According to the Environmental Protection Agency (EPA), approximately 235 million units of electronic products (including CPUs, monitors, notebooks, keyboards, mice, and hard copy peripherals) sold between 1980 and 2007 have accumulated in storage. Of the millions of computer products discarded in 2007, less than 25 percent were recycled--the remaining 75 percent were simply tossed in the garbage.
How much unused or obsolete electronics equipment do you have sitting around collecting dust in closets, empty cubicles, and hallways of your building?
Being green isn’t always easy, especially if you don’t know how or where to recycle your unwanted equipment. Here are a few tips to make recycling your e-waste easier:
Recycle: Finding some place that would take your old electronics equipment used to be quite a challenge but the number of recycling centers has increased dramatically, and there are several websites that can help you find one in your area, including National Center for Electronics Recycling, International Association of Electronics Recyclers, Basel Network Action and Digitaltips. There also are companies that provide recycling services for a fee, like GreenCitizen, which offers pick-up, drop-off, and mail-in options.
Some retailers, such as Best Buy and Staples, also let you drop off old electronics for recycling for little or no charge
Return to vendor: In some cases, you can return your old electronics equipment to the manufacturer. Several companies, including Microsoft, Apple and Cisco, offer recycling and reuse programs to help reduce the amount of electronics entering the waste stream. Cisco also provides a program where customers can get a discount on new products in exchange for returning used equipment.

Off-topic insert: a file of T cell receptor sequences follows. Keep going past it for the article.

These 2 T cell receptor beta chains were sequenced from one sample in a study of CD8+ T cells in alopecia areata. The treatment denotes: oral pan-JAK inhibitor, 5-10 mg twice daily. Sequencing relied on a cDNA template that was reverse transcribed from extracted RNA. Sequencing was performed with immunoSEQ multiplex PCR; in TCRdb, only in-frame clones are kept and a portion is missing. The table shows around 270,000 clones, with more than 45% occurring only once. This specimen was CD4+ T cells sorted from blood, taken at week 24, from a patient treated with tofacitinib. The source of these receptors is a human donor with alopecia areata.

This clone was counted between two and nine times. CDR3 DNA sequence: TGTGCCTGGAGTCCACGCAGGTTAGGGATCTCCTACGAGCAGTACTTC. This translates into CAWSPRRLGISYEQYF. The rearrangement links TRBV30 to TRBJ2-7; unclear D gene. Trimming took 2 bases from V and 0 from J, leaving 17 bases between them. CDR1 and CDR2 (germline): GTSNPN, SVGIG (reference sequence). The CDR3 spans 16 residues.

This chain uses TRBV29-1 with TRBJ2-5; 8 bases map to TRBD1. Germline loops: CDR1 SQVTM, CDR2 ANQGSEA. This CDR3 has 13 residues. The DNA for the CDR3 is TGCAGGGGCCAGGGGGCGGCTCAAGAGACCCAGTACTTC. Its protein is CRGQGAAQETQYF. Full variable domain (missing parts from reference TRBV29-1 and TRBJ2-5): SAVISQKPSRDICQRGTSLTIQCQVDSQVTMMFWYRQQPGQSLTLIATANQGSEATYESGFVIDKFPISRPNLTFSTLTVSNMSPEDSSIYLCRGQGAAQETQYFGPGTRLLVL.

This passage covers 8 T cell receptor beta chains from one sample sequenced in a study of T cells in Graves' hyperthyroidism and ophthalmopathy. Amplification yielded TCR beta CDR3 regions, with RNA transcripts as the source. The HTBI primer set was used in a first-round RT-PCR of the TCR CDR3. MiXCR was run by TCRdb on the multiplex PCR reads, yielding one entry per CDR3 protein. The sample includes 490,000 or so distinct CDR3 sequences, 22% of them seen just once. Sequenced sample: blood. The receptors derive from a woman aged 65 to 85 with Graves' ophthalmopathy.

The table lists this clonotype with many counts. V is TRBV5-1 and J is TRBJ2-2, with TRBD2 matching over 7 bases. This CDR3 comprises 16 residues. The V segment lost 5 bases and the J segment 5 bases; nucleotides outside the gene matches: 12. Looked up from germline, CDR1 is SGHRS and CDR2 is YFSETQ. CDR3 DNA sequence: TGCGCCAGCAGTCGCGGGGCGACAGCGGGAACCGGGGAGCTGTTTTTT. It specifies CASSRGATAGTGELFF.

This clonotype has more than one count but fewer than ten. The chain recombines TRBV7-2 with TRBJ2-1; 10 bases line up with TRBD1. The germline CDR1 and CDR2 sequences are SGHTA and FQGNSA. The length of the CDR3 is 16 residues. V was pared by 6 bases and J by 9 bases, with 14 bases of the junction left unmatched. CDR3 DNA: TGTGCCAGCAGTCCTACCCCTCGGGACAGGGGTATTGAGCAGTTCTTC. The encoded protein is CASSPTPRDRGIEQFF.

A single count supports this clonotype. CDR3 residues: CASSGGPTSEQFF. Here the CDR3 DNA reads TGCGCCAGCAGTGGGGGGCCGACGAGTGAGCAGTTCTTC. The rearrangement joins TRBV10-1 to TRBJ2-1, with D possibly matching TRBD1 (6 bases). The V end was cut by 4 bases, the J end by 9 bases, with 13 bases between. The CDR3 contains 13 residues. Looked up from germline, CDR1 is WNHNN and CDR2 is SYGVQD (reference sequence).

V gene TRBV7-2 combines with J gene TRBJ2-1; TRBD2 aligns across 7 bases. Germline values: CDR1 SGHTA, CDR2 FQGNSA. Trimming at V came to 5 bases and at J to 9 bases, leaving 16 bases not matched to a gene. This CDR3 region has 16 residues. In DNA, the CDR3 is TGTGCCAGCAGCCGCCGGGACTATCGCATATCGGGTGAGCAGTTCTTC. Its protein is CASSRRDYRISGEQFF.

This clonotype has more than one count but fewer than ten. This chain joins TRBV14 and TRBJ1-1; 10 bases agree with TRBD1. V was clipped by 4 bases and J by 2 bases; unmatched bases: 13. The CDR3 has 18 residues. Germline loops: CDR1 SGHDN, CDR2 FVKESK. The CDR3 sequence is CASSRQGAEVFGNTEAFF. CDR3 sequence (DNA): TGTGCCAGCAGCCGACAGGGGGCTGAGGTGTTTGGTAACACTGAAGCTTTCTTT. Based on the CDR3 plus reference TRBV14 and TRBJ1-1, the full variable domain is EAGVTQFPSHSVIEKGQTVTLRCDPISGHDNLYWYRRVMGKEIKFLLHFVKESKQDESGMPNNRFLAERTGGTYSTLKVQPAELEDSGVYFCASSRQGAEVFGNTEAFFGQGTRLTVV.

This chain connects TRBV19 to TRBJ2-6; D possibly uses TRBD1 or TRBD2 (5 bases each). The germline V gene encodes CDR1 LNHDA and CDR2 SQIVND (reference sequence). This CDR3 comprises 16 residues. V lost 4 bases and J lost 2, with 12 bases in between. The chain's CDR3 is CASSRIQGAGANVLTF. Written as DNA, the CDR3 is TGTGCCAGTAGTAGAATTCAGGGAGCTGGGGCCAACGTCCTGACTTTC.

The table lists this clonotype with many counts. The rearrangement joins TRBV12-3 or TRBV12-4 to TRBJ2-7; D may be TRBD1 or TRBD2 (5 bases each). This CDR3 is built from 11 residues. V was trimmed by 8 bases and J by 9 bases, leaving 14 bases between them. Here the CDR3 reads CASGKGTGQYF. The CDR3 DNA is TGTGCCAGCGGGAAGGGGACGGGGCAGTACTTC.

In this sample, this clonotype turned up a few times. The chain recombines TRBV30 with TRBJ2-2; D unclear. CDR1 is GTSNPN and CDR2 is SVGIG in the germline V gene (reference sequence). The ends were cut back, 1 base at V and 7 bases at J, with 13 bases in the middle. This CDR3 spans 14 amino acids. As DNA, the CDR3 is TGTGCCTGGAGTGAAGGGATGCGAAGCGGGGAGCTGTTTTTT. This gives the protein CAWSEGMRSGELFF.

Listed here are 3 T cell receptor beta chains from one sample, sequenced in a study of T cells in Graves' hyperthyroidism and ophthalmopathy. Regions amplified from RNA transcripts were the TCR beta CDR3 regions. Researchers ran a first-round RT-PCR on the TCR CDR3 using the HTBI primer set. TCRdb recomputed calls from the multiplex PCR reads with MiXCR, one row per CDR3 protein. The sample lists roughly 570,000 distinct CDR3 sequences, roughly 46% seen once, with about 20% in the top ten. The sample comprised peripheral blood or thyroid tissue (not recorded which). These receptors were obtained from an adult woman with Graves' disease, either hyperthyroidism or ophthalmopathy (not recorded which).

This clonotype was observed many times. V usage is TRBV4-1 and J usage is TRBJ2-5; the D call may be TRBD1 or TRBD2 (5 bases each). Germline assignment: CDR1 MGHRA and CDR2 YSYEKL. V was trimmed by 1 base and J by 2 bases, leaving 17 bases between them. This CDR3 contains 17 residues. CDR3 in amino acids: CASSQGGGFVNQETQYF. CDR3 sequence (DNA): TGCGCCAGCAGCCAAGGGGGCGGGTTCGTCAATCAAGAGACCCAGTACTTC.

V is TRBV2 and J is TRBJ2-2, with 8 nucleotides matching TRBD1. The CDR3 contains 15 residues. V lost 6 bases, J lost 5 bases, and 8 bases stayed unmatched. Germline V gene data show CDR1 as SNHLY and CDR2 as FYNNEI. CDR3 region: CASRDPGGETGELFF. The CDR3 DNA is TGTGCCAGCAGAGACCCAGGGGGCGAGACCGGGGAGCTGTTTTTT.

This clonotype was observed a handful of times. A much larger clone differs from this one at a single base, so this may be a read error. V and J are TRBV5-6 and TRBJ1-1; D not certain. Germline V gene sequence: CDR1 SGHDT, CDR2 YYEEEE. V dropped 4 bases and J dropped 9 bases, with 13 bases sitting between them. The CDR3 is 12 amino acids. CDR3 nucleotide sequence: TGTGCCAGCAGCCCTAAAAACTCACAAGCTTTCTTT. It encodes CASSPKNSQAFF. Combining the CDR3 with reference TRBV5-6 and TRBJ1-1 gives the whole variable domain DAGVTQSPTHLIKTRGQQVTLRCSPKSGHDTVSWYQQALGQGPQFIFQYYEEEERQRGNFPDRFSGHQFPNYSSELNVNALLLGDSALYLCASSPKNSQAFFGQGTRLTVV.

Donate: Schools, charities, and non-profits are always in need of computers. Consider donating your old computer so that it can be put to good use by another organization; there might even be a tax break in it for your company. Many organizations, such as PC Rebuilders & Recyclers and Computer Recycling Center will accept computers, refurbish them, and then distribute to schools or other community organizations. If you’re interested in donating your retired computers, Earth911 provides a list of organizations that accept equipment donations.
When you consider that e-waste accounts for 2 percent of the municipal solid waste stream in the U.S., according to the EPA, recycling your computer equipment is definitely the right thing to do--it is good for the environment, can provide much-needed technology to organizations that can’t afford it, and can even be good for your balance sheet.
See how small businesses can use Cisco solutions to help save the planet.
What does your company do with its old or unused electronics equipment? Have you found a recycling organization that you love? Let us know!